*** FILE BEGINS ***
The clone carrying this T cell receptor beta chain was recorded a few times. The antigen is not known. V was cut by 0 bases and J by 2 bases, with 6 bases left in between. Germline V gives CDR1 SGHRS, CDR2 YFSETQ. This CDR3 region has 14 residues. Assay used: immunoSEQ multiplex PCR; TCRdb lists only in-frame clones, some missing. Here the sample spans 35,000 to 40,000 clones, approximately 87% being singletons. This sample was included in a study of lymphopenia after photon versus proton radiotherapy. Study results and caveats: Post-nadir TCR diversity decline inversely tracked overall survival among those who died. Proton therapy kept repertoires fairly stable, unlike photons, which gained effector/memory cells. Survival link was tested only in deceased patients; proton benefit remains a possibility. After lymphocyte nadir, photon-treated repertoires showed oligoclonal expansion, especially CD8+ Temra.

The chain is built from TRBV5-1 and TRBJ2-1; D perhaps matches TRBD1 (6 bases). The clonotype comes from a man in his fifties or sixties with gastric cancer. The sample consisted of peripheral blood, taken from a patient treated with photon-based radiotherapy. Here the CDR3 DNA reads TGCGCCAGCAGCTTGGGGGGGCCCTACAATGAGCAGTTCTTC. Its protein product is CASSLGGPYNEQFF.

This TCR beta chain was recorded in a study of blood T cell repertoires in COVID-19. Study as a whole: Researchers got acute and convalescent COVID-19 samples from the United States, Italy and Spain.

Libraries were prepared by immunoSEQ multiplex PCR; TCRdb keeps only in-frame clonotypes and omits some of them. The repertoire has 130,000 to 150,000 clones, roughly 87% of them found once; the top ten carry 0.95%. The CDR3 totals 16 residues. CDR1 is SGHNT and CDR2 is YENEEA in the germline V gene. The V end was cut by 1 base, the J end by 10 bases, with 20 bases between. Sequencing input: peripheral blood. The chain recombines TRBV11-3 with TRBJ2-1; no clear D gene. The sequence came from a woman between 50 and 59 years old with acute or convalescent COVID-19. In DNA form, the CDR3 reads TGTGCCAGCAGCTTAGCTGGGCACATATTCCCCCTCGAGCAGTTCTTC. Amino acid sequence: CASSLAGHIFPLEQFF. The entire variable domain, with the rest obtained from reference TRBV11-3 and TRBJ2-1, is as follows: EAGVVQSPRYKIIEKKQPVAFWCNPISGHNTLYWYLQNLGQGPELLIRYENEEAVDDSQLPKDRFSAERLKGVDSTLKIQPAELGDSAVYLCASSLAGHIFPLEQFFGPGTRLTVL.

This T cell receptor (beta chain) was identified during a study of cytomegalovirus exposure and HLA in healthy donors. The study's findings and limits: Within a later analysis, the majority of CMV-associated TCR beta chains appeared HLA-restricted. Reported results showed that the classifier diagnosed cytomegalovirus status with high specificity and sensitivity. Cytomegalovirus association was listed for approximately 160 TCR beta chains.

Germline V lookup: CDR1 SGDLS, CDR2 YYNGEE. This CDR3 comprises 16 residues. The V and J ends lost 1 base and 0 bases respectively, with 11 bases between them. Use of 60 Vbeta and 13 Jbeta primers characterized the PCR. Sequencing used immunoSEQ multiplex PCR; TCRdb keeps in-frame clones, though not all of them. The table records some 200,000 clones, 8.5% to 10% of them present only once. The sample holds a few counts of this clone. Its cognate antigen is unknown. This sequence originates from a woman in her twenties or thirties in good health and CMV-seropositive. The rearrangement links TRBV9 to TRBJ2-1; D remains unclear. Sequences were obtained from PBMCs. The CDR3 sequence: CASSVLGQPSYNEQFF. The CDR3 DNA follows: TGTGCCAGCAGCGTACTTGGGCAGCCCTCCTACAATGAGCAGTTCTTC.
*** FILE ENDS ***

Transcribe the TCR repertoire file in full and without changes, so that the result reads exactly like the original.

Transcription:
The clone carrying this T cell receptor beta chain was recorded a few times. The antigen is not known. V was cut by 0 bases and J by 2 bases, with 6 bases left in between. Germline V gives CDR1 SGHRS, CDR2 YFSETQ. This CDR3 region has 14 residues. Assay used: immunoSEQ multiplex PCR; TCRdb lists only in-frame clones, some missing. Here the sample spans 35,000 to 40,000 clones, approximately 87% being singletons. This sample was included in a study of lymphopenia after photon versus proton radiotherapy. Study results and caveats: Post-nadir TCR diversity decline inversely tracked overall survival among those who died. Proton therapy kept repertoires fairly stable, unlike photons, which gained effector/memory cells. Survival link was tested only in deceased patients; proton benefit remains a possibility. After lymphocyte nadir, photon-treated repertoires showed oligoclonal expansion, especially CD8+ Temra.

The chain is built from TRBV5-1 and TRBJ2-1; D perhaps matches TRBD1 (6 bases). The clonotype comes from a man in his fifties or sixties with gastric cancer. The sample consisted of peripheral blood, taken from a patient treated with photon-based radiotherapy. Here the CDR3 DNA reads TGCGCCAGCAGCTTGGGGGGGCCCTACAATGAGCAGTTCTTC. Its protein product is CASSLGGPYNEQFF.

This TCR beta chain was recorded in a study of blood T cell repertoires in COVID-19. Study as a whole: Researchers got acute and convalescent COVID-19 samples from the United States, Italy and Spain.

Libraries were prepared by immunoSEQ multiplex PCR; TCRdb keeps only in-frame clonotypes and omits some of them. The repertoire has 130,000 to 150,000 clones, roughly 87% of them found once; the top ten carry 0.95%. The CDR3 totals 16 residues. CDR1 is SGHNT and CDR2 is YENEEA in the germline V gene. The V end was cut by 1 base, the J end by 10 bases, with 20 bases between. Sequencing input: peripheral blood. The chain recombines TRBV11-3 with TRBJ2-1; no clear D gene. The sequence came from a woman between 50 and 59 years old with acute or convalescent COVID-19. In DNA form, the CDR3 reads TGTGCCAGCAGCTTAGCTGGGCACATATTCCCCCTCGAGCAGTTCTTC. Amino acid sequence: CASSLAGHIFPLEQFF. The entire variable domain, with the rest obtained from reference TRBV11-3 and TRBJ2-1, is as follows: EAGVVQSPRYKIIEKKQPVAFWCNPISGHNTLYWYLQNLGQGPELLIRYENEEAVDDSQLPKDRFSAERLKGVDSTLKIQPAELGDSAVYLCASSLAGHIFPLEQFFGPGTRLTVL.

This T cell receptor (beta chain) was identified during a study of cytomegalovirus exposure and HLA in healthy donors. The study's findings and limits: Within a later analysis, the majority of CMV-associated TCR beta chains appeared HLA-restricted. Reported results showed that the classifier diagnosed cytomegalovirus status with high specificity and sensitivity. Cytomegalovirus association was listed for approximately 160 TCR beta chains.

Germline V lookup: CDR1 SGDLS, CDR2 YYNGEE. This CDR3 comprises 16 residues. The V and J ends lost 1 base and 0 bases respectively, with 11 bases between them. Use of 60 Vbeta and 13 Jbeta primers characterized the PCR. Sequencing used immunoSEQ multiplex PCR; TCRdb keeps in-frame clones, though not all of them. The table records some 200,000 clones, 8.5% to 10% of them present only once. The sample holds a few counts of this clone. Its cognate antigen is unknown. This sequence originates from a woman in her twenties or thirties in good health and CMV-seropositive. The rearrangement links TRBV9 to TRBJ2-1; D remains unclear. Sequences were obtained from PBMCs. The CDR3 sequence: CASSVLGQPSYNEQFF. The CDR3 DNA follows: TGTGCCAGCAGCGTACTTGGGCAGCCCTCCTACAATGAGCAGTTCTTC.